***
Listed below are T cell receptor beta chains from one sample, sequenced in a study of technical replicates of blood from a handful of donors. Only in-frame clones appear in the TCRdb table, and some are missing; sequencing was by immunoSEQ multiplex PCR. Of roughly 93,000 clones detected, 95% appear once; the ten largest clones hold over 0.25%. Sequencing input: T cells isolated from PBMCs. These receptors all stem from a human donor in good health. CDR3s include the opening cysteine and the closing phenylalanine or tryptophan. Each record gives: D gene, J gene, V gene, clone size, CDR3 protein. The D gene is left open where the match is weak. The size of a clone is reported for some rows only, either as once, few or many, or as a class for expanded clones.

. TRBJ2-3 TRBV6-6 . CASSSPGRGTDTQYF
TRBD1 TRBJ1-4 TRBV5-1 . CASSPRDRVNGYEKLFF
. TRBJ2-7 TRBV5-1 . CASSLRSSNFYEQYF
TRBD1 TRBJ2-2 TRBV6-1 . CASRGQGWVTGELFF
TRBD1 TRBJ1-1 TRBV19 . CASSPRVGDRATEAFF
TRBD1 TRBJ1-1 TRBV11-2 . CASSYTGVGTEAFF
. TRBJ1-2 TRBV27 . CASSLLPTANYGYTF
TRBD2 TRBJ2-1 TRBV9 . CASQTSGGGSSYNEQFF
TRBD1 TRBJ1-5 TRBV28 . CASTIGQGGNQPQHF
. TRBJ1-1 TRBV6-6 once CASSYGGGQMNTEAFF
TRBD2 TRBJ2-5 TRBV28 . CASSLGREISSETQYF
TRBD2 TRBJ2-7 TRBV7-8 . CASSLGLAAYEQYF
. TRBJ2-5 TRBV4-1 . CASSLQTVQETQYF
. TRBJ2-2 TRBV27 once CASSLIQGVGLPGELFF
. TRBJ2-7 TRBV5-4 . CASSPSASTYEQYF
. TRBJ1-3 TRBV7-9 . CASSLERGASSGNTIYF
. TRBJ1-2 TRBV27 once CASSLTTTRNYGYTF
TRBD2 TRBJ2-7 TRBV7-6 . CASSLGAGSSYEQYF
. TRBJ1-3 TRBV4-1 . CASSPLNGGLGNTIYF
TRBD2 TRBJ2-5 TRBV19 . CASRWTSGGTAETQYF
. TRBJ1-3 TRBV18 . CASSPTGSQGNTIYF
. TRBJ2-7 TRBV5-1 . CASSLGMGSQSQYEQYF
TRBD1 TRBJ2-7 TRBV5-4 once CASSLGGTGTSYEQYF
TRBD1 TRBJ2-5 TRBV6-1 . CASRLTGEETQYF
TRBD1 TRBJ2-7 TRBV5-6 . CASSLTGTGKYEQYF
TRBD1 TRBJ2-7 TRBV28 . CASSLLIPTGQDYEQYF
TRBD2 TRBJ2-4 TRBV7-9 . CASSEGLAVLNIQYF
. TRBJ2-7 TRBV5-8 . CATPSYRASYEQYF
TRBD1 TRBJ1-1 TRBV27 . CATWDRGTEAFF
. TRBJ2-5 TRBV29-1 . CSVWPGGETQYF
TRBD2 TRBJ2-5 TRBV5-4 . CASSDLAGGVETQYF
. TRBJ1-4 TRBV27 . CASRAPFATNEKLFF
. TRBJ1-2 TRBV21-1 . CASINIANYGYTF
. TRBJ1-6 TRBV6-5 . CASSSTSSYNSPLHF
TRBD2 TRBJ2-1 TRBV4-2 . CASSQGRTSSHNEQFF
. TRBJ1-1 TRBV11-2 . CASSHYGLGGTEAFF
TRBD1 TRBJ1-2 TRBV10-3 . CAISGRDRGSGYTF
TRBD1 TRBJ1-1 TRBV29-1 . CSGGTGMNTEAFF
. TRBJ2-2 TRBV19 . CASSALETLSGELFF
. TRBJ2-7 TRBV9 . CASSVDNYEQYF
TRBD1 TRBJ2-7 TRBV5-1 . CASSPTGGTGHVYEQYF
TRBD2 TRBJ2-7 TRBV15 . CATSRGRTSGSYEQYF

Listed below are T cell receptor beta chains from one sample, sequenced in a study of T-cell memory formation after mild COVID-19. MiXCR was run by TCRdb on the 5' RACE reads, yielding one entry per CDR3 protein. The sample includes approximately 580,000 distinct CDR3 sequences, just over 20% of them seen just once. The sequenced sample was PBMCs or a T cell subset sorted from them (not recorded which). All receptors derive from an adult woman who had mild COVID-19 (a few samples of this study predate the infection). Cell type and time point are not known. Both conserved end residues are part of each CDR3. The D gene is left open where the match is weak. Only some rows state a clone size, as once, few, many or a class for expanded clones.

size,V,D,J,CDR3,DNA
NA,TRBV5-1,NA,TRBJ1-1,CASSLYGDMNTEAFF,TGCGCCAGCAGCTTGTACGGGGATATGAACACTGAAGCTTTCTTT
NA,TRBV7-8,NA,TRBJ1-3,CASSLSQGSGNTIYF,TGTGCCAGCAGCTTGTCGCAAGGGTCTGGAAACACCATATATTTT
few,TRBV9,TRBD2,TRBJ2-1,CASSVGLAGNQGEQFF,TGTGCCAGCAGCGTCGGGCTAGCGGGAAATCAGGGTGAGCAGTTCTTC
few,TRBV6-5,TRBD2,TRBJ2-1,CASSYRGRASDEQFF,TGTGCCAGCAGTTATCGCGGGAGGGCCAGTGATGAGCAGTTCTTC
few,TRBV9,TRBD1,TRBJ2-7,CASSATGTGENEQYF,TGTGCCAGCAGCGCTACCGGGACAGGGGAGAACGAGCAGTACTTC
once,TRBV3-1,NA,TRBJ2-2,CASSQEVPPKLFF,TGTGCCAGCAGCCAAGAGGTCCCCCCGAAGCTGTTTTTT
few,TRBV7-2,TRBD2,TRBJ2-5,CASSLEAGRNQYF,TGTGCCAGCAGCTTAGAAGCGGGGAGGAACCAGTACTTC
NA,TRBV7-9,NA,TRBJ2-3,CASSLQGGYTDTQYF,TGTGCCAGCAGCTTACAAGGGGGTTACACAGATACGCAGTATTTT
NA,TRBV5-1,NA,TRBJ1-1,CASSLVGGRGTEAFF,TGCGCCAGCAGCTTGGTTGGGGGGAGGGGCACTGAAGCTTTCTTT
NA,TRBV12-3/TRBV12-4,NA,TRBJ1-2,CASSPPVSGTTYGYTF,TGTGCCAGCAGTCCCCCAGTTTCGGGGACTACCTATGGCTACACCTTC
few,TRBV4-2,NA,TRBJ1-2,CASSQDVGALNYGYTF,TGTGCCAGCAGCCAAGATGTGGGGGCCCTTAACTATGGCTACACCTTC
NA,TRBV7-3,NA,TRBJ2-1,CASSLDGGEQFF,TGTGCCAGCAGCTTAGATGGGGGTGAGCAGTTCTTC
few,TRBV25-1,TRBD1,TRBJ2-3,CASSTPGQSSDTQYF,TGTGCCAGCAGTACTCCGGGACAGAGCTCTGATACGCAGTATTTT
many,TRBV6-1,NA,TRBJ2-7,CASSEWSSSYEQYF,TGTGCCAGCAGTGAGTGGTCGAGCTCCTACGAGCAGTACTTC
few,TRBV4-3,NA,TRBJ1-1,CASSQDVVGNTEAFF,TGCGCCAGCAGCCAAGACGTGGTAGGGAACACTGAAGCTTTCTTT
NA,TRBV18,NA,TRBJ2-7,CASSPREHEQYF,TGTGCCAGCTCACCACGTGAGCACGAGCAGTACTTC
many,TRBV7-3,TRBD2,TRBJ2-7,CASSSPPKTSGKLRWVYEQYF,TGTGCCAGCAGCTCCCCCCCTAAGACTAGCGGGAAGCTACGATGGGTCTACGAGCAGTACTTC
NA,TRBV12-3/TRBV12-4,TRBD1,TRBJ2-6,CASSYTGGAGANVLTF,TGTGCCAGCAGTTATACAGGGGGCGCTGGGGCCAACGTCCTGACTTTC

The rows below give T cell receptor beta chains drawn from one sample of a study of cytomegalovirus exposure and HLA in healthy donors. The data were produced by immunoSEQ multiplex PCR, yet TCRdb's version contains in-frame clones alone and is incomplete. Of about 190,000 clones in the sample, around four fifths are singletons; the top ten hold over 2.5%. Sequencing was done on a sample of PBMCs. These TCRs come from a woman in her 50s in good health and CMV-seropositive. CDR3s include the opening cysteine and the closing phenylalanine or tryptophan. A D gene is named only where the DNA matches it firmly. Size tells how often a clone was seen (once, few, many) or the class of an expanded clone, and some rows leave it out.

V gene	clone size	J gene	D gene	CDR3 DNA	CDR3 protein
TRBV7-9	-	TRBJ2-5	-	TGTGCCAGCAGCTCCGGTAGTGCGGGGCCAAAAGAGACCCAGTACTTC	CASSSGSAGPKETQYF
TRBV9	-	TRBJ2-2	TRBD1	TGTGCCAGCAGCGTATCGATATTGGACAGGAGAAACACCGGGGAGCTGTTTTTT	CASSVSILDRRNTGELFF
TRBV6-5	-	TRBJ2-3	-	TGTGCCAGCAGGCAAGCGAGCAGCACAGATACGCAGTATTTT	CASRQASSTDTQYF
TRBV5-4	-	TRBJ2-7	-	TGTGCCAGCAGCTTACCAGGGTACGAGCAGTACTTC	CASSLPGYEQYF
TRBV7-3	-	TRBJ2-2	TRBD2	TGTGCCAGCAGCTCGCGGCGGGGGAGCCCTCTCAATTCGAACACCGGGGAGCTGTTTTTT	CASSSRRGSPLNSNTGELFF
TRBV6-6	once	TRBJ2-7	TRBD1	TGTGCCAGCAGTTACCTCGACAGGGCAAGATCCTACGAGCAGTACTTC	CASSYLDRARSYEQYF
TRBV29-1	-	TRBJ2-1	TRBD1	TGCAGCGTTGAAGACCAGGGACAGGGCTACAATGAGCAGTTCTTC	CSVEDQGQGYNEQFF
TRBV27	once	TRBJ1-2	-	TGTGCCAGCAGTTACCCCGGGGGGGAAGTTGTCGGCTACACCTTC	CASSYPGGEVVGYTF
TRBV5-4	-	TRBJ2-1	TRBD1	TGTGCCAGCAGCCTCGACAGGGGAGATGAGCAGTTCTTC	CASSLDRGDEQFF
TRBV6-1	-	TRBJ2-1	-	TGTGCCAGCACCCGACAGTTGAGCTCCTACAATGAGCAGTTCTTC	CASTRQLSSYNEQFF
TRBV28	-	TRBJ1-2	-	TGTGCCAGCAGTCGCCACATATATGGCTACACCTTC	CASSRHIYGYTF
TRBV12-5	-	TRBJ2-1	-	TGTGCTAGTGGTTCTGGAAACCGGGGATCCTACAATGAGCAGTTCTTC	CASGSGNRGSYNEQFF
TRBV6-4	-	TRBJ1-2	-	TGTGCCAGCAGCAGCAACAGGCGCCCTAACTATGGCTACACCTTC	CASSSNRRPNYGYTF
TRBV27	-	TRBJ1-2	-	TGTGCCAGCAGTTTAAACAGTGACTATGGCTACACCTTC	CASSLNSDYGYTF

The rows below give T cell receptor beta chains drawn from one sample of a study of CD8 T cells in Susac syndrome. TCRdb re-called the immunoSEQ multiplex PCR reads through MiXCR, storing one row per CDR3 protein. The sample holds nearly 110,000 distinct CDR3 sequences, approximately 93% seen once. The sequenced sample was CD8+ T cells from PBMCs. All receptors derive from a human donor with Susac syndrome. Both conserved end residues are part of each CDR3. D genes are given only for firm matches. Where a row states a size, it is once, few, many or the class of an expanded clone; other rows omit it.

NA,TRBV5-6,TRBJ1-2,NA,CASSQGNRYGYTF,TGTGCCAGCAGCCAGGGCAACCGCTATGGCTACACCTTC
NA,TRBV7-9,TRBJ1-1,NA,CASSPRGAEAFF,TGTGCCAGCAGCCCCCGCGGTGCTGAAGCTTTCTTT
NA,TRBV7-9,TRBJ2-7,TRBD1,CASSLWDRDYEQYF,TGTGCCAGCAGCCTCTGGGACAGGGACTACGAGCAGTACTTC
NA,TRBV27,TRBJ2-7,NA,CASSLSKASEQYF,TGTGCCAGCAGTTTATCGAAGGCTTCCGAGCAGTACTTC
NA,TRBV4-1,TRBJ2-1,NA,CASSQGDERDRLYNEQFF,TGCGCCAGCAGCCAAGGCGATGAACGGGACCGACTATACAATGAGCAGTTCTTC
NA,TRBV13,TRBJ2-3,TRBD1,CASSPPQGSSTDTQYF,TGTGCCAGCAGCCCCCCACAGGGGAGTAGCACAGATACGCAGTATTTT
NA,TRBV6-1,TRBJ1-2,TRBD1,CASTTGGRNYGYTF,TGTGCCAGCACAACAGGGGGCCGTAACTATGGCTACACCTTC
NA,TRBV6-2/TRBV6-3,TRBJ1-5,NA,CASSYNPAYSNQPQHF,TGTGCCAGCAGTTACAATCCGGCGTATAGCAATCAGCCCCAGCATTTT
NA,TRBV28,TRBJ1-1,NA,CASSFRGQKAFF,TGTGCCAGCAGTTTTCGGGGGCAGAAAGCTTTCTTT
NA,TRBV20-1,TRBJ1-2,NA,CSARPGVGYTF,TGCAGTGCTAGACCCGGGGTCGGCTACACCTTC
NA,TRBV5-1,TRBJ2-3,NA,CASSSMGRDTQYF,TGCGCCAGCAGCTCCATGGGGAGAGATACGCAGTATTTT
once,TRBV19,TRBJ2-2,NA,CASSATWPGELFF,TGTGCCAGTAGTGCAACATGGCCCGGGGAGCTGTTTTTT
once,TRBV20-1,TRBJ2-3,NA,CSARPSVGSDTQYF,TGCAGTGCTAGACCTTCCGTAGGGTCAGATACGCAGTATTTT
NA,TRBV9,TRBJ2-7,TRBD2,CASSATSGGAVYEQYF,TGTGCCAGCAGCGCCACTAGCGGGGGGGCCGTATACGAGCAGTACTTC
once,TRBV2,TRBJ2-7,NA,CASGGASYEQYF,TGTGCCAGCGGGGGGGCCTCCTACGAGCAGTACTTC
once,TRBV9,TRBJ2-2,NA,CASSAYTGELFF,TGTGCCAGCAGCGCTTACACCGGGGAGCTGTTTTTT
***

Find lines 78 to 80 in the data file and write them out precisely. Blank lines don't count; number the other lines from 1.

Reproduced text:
TRBV6-4	-	TRBJ1-2	-	TGTGCCAGCAGCAGCAACAGGCGCCCTAACTATGGCTACACCTTC	CASSSNRRPNYGYTF
TRBV27	-	TRBJ1-2	-	TGTGCCAGCAGTTTAAACAGTGACTATGGCTACACCTTC	CASSLNSDYGYTF

The rows below give T cell receptor beta chains drawn from one sample of a study of CD8 T cells in Susac syndrome. TCRdb re-called the immunoSEQ multiplex PCR reads through MiXCR, storing one row per CDR3 protein. The sample holds nearly 110,000 distinct CDR3 sequences, approximately 93% seen once. The sequenced sample was CD8+ T cells from PBMCs. All receptors derive from a human donor with Susac syndrome. Both conserved end residues are part of each CDR3. D genes are given only for firm matches. Where a row states a size, it is once, few, many or the class of an expanded clone; other rows omit it.